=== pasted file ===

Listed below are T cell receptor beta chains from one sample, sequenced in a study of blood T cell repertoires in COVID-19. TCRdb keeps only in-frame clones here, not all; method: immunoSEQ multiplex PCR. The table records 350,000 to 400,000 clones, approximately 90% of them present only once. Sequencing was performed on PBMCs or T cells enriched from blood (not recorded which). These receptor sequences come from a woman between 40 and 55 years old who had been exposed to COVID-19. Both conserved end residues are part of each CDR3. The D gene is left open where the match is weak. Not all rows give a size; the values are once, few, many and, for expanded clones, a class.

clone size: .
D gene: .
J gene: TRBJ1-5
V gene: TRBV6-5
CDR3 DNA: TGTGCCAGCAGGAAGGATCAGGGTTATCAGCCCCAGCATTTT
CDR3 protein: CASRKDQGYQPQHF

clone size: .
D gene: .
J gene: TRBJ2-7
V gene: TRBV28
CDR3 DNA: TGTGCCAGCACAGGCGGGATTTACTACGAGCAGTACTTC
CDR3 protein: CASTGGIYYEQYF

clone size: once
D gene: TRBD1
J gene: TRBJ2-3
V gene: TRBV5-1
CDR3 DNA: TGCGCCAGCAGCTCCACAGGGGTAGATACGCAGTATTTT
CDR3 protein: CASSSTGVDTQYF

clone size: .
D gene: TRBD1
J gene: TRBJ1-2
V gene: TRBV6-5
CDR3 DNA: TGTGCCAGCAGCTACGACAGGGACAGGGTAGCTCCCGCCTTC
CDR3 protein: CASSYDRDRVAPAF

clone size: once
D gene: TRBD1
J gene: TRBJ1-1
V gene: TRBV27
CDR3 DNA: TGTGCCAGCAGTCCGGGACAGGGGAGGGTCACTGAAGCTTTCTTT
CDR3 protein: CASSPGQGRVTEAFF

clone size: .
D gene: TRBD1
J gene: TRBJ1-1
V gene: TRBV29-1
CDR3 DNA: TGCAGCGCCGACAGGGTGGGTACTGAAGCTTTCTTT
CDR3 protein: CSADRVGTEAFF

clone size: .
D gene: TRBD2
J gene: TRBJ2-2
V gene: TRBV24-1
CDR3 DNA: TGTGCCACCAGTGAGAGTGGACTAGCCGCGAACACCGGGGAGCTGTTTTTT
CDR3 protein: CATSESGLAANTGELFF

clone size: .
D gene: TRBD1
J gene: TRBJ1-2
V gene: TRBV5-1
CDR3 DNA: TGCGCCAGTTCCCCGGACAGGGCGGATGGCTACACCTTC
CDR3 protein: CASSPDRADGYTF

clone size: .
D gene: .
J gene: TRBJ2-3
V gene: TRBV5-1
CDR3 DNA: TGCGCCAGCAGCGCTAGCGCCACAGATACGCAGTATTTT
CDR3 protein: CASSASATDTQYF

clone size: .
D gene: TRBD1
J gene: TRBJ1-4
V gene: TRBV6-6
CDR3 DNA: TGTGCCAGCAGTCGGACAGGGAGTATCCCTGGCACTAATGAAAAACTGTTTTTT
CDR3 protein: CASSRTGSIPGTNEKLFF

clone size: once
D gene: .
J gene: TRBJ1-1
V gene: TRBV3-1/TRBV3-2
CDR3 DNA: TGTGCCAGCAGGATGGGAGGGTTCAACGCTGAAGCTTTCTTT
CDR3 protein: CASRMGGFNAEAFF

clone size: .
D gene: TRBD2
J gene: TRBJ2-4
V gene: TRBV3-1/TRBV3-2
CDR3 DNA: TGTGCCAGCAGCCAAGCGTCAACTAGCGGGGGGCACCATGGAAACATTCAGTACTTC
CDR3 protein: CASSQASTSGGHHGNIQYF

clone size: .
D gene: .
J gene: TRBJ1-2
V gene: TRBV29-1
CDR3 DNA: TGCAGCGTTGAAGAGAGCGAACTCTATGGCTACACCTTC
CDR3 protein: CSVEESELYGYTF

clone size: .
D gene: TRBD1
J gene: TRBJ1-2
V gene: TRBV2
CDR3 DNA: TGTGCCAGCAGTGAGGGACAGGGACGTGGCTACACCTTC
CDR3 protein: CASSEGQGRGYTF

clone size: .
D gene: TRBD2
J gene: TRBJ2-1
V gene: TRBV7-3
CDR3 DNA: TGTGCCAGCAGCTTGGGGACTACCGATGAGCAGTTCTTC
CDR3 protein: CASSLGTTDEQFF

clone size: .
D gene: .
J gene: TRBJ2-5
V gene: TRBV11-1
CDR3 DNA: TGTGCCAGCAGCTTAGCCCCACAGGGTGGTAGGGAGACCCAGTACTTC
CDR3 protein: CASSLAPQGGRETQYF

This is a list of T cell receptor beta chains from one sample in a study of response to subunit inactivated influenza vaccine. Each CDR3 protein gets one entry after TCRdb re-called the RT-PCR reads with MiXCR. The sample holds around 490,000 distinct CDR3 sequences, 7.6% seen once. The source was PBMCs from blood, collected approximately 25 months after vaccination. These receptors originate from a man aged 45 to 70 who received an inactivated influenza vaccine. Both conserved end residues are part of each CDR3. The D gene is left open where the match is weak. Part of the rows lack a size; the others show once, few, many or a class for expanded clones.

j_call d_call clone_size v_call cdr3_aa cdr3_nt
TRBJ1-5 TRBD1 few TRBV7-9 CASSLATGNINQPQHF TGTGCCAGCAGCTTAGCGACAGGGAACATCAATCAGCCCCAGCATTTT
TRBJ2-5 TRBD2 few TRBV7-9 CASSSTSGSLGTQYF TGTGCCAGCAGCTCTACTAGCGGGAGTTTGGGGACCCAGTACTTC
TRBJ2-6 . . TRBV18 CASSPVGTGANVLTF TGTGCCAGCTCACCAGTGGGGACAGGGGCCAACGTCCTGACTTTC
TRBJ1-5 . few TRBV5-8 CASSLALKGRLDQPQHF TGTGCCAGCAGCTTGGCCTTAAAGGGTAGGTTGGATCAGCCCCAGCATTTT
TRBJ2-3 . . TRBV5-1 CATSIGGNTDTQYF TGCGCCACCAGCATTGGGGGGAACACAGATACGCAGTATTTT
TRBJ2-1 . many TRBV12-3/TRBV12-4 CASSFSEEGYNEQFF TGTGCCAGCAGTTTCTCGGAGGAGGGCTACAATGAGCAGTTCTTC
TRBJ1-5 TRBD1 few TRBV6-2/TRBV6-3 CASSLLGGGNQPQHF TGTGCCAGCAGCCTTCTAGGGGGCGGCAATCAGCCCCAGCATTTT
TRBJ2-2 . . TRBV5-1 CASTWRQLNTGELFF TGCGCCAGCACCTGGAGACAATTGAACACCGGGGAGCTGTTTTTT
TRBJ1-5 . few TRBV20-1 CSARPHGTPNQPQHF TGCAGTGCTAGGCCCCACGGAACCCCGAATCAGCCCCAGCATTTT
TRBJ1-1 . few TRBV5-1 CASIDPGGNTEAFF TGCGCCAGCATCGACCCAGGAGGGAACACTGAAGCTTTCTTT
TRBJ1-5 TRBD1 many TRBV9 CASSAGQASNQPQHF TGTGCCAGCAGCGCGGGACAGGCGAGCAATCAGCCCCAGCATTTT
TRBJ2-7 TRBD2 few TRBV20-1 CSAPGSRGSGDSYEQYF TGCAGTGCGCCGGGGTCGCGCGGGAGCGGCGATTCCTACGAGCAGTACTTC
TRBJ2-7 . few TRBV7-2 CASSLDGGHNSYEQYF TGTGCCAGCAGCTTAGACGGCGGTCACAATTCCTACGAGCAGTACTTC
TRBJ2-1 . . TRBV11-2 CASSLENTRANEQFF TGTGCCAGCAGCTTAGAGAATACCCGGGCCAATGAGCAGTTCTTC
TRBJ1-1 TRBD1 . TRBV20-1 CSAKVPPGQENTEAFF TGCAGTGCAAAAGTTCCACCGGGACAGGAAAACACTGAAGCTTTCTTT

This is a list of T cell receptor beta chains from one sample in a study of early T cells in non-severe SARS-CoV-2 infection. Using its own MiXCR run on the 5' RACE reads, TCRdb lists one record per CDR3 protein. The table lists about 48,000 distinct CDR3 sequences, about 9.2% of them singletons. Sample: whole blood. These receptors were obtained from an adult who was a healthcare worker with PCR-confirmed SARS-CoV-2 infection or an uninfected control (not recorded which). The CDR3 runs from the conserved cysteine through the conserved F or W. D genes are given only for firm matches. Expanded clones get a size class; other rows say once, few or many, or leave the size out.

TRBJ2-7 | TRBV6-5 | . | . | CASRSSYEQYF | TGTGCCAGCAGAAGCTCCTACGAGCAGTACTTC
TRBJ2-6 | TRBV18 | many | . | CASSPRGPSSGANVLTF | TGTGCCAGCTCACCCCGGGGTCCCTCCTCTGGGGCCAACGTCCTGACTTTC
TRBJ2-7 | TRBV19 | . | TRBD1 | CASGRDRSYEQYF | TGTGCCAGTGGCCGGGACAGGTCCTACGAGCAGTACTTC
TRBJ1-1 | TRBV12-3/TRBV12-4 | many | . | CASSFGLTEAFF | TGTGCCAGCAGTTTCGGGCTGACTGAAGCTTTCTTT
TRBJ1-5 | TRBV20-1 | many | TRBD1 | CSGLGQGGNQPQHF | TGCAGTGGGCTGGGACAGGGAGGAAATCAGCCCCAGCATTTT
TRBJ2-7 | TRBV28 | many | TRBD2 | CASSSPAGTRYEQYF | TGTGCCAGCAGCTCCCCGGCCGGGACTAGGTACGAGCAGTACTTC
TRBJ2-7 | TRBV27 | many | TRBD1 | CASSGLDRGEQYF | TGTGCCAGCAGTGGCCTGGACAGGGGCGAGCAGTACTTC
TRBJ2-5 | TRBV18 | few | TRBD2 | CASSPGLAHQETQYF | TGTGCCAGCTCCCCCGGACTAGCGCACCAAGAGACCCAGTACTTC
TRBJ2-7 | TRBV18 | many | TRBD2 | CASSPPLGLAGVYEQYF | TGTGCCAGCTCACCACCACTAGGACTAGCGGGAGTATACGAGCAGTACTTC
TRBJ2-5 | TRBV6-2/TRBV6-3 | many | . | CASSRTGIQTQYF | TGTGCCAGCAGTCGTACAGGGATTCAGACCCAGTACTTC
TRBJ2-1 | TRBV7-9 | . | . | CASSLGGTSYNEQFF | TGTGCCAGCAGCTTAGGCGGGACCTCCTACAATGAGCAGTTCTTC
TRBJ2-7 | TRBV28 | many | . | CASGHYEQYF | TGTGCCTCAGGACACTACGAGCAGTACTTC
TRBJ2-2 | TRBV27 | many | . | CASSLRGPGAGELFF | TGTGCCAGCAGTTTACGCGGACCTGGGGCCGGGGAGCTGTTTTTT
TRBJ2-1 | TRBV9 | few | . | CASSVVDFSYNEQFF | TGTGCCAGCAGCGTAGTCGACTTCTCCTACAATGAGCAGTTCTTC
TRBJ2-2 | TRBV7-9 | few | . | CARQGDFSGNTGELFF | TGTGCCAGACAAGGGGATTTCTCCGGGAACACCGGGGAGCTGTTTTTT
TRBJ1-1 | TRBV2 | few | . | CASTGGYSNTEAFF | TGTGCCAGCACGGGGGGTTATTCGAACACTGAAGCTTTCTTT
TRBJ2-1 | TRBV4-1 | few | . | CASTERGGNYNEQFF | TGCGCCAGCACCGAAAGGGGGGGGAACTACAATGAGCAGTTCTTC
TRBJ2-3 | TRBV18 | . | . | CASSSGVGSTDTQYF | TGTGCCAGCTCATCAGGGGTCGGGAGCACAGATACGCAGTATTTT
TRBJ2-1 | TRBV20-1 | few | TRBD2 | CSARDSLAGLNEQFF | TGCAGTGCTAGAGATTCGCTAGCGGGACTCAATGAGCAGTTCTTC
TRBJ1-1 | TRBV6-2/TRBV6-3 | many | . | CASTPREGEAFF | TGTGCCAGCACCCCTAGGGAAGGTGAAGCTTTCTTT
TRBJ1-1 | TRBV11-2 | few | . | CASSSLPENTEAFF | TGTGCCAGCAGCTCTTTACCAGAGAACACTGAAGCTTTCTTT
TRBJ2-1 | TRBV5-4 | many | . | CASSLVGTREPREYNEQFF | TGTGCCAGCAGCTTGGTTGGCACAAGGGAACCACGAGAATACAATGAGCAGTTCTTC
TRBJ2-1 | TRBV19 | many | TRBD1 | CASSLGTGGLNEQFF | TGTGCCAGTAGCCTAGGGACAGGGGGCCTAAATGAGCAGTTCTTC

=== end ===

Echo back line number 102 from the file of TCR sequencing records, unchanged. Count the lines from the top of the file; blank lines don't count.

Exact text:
TRBJ2-6 . . TRBV18 CASSPVGTGANVLTF TGTGCCAGCTCACCAGTGGGGACAGGGGCCAACGTCCTGACTTTC